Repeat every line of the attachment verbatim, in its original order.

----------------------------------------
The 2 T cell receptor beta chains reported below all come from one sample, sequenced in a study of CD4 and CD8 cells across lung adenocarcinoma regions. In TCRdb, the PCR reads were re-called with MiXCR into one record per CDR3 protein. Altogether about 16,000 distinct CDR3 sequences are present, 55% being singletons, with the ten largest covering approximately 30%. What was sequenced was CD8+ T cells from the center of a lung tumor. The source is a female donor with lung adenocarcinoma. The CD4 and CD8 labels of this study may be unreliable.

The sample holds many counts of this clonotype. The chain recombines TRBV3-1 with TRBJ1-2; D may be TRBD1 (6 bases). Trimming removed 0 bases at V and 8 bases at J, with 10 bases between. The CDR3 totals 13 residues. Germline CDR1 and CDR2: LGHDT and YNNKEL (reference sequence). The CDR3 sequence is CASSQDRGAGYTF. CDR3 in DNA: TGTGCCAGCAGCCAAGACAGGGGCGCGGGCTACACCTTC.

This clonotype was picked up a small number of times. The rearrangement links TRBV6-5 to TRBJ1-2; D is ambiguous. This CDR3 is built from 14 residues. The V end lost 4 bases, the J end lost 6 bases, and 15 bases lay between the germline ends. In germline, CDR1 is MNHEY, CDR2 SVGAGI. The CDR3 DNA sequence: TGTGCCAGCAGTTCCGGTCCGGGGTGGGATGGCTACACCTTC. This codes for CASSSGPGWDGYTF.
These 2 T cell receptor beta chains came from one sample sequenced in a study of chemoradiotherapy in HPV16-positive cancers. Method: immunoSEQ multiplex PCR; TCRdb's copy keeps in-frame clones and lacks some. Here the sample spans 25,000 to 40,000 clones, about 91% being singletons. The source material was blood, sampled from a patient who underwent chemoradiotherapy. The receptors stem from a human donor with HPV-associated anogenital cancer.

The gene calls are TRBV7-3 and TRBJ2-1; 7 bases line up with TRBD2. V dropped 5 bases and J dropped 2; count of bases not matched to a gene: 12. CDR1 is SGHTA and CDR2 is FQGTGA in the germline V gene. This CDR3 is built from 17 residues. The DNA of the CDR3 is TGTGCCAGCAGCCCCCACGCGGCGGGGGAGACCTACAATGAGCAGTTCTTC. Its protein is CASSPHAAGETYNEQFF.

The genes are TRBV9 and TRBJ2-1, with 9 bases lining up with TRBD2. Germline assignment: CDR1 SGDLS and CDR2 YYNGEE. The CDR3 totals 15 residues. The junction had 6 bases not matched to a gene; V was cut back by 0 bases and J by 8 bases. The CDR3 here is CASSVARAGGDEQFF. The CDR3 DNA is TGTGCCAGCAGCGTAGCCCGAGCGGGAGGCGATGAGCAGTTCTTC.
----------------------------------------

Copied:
The 2 T cell receptor beta chains reported below all come from one sample, sequenced in a study of CD4 and CD8 cells across lung adenocarcinoma regions. In TCRdb, the PCR reads were re-called with MiXCR into one record per CDR3 protein. Altogether about 16,000 distinct CDR3 sequences are present, 55% being singletons, with the ten largest covering approximately 30%. What was sequenced was CD8+ T cells from the center of a lung tumor. The source is a female donor with lung adenocarcinoma. The CD4 and CD8 labels of this study may be unreliable.

The sample holds many counts of this clonotype. The chain recombines TRBV3-1 with TRBJ1-2; D may be TRBD1 (6 bases). Trimming removed 0 bases at V and 8 bases at J, with 10 bases between. The CDR3 totals 13 residues. Germline CDR1 and CDR2: LGHDT and YNNKEL (reference sequence). The CDR3 sequence is CASSQDRGAGYTF. CDR3 in DNA: TGTGCCAGCAGCCAAGACAGGGGCGCGGGCTACACCTTC.

This clonotype was picked up a small number of times. The rearrangement links TRBV6-5 to TRBJ1-2; D is ambiguous. This CDR3 is built from 14 residues. The V end lost 4 bases, the J end lost 6 bases, and 15 bases lay between the germline ends. In germline, CDR1 is MNHEY, CDR2 SVGAGI. The CDR3 DNA sequence: TGTGCCAGCAGTTCCGGTCCGGGGTGGGATGGCTACACCTTC. This codes for CASSSGPGWDGYTF.
These 2 T cell receptor beta chains came from one sample sequenced in a study of chemoradiotherapy in HPV16-positive cancers. Method: immunoSEQ multiplex PCR; TCRdb's copy keeps in-frame clones and lacks some. Here the sample spans 25,000 to 40,000 clones, about 91% being singletons. The source material was blood, sampled from a patient who underwent chemoradiotherapy. The receptors stem from a human donor with HPV-associated anogenital cancer.

The gene calls are TRBV7-3 and TRBJ2-1; 7 bases line up with TRBD2. V dropped 5 bases and J dropped 2; count of bases not matched to a gene: 12. CDR1 is SGHTA and CDR2 is FQGTGA in the germline V gene. This CDR3 is built from 17 residues. The DNA of the CDR3 is TGTGCCAGCAGCCCCCACGCGGCGGGGGAGACCTACAATGAGCAGTTCTTC. Its protein is CASSPHAAGETYNEQFF.

The genes are TRBV9 and TRBJ2-1, with 9 bases lining up with TRBD2. Germline assignment: CDR1 SGDLS and CDR2 YYNGEE. The CDR3 totals 15 residues. The junction had 6 bases not matched to a gene; V was cut back by 0 bases and J by 8 bases. The CDR3 here is CASSVARAGGDEQFF. The CDR3 DNA is TGTGCCAGCAGCGTAGCCCGAGCGGGAGGCGATGAGCAGTTCTTC.